I was in the first years of high school when the lies began. I would lie by saying “I’m OK” and “I fell over”. I lied for my father, not because I wanted to but because I loved him. I would let the memories of him taking me out on his bike and going fishing at 3am overrule the memories of his hand landing hard on my face and the pain I felt in heart and on my body. He was everything to me.

When I was 10, he met his wife – a nice woman to start with but nothing lasts forever and my selfishness will never forgive her for stealing my father’s attention. But one thing I will thank her for until the day I die is for bringing my so very beautiful sisters and so very intelligent brothers into this catastrophic world. For a while my siblings were my inspiration – the only people who I could talk to when I was upset or excited – so I’m sure you could imagine how heartbroken I was when I had to leave.

I turned 16 when I moved in with my nanna. She was the strongest person I knew. She helped me to walk, to talk and to laugh, but again nothing lasts forever. My personal confusion would overtake my thoughts every second of every day whilst I’d walk the streets after leaving another person I loved more than anything, thinking how did one wrong decision make such a big difference in my life?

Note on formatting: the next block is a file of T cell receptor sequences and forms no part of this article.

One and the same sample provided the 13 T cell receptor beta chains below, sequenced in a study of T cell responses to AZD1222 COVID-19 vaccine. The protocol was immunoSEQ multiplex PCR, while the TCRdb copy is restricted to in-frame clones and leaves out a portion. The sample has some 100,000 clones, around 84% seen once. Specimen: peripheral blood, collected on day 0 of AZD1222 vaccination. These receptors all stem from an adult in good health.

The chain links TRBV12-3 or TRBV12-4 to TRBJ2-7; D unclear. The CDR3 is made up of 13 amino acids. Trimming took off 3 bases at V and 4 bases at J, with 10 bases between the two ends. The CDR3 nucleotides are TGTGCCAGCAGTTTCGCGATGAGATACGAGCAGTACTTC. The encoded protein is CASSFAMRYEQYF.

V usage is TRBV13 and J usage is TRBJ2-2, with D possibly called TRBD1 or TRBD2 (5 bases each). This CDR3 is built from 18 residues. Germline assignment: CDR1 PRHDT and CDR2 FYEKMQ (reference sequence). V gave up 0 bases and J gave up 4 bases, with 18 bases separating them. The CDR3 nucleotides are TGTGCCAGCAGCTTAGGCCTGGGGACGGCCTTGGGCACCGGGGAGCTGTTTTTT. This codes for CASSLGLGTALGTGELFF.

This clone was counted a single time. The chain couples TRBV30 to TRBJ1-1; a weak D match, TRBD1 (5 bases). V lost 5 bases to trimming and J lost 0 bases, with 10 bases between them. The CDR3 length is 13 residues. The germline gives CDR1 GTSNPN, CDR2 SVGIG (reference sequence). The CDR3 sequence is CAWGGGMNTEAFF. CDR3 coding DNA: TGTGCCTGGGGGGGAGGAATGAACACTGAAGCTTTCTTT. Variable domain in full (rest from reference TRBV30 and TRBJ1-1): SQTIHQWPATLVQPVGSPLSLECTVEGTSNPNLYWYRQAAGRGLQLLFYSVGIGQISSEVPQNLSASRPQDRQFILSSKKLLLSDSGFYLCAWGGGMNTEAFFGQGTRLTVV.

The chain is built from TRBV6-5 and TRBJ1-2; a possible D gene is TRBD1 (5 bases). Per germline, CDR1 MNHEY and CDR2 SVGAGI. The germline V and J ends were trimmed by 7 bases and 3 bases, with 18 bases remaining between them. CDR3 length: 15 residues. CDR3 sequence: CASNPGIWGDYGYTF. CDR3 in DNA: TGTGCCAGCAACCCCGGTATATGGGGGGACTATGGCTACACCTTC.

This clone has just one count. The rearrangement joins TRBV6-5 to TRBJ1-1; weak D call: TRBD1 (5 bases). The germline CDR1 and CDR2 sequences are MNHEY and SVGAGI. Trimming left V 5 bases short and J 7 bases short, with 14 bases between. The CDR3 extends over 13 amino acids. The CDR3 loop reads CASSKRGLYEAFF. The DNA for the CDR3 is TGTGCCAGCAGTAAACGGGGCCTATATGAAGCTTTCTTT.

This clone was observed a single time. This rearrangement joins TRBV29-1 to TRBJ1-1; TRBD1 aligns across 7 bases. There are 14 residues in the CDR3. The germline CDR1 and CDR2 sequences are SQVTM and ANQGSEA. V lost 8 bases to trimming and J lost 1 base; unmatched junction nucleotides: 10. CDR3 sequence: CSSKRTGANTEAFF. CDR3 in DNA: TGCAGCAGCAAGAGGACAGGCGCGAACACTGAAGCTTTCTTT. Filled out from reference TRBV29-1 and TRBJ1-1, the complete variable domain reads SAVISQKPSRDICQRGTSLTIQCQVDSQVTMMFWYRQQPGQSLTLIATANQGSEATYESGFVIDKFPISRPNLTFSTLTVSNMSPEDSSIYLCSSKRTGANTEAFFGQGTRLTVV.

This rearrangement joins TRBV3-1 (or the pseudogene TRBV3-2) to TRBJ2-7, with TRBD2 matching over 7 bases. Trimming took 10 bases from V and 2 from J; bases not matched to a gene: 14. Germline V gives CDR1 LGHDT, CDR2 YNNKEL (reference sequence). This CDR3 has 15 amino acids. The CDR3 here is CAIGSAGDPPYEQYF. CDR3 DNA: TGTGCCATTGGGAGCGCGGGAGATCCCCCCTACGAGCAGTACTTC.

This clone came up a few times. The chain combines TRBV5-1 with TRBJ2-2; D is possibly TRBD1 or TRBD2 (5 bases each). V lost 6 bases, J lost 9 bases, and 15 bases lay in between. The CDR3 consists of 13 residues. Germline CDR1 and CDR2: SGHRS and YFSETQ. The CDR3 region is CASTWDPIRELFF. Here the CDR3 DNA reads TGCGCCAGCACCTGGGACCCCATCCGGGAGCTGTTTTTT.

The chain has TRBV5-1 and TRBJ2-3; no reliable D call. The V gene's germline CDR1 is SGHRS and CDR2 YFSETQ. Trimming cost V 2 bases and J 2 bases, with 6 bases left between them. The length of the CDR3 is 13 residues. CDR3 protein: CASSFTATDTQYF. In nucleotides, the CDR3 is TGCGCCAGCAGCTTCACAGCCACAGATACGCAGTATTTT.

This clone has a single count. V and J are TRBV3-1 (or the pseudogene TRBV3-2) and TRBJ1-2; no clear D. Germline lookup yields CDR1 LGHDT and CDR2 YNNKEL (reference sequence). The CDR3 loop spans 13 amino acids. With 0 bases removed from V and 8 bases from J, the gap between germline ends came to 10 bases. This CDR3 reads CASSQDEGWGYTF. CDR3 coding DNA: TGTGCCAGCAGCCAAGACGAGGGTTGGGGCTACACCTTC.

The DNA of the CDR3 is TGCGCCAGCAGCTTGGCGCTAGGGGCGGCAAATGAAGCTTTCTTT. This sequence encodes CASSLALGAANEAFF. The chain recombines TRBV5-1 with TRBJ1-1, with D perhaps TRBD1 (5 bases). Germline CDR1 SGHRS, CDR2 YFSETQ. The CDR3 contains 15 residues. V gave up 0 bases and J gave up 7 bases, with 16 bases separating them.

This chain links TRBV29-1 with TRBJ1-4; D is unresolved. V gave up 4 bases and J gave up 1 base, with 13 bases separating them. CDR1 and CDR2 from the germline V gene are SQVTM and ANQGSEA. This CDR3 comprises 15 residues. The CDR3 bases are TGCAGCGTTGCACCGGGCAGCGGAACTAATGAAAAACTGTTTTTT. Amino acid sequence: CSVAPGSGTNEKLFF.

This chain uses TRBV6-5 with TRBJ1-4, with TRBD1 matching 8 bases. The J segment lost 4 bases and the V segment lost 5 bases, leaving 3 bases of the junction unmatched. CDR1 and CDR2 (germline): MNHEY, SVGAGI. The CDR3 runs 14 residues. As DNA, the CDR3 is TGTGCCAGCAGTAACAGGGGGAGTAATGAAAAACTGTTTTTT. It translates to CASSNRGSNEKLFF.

Being gay was a part of my life that made sense but still didn’t feel quite right. It was something that helped me open the possibilities of different sexualities and experiences as I grew up living with different strangers in stranger places but still completely alone. Every night I would lay down and, until I fell asleep, pray for one thing I wanted more than anything: a boy, just one boy that could prove me wrong, one boy that could give me my family back.

A few months ago, my prayers were answered. They were not the answers I expected but they worked and I couldn’t be happier. The boy I prayed for was right there, the family I had dreamed of had been given to me. The life I lived had been worth it for now I am a man, a college student, I am a boyfriend, a best friend, a son and brother.

It gets better, I promise.